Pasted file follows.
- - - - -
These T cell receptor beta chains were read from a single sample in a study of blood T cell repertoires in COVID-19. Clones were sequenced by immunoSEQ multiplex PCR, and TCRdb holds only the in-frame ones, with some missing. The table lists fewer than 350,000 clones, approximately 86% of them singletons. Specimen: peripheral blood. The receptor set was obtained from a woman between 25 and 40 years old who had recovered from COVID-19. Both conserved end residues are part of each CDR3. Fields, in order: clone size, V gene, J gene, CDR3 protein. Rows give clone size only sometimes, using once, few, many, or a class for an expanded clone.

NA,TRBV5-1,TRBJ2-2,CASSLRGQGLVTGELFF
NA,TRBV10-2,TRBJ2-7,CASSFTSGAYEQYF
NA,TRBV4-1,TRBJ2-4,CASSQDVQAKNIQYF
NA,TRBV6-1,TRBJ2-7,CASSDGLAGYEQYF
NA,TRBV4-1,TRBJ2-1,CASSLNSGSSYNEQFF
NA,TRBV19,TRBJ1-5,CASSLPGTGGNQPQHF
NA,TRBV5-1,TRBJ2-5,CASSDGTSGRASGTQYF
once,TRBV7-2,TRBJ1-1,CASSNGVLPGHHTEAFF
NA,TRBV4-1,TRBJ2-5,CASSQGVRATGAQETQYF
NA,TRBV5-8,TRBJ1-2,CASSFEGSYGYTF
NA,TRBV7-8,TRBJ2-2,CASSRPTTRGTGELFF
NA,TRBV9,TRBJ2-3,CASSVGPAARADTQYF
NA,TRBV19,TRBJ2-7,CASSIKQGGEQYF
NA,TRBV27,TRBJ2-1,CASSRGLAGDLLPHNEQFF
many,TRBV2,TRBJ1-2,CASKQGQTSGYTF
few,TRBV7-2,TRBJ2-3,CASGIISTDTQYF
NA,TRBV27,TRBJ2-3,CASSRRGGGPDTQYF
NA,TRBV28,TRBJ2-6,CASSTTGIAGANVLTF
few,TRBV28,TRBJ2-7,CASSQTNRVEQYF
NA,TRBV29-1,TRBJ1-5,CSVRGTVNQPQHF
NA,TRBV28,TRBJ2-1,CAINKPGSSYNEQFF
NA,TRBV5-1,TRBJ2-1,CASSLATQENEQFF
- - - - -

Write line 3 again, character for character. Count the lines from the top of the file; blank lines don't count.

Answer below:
NA,TRBV10-2,TRBJ2-7,CASSFTSGAYEQYF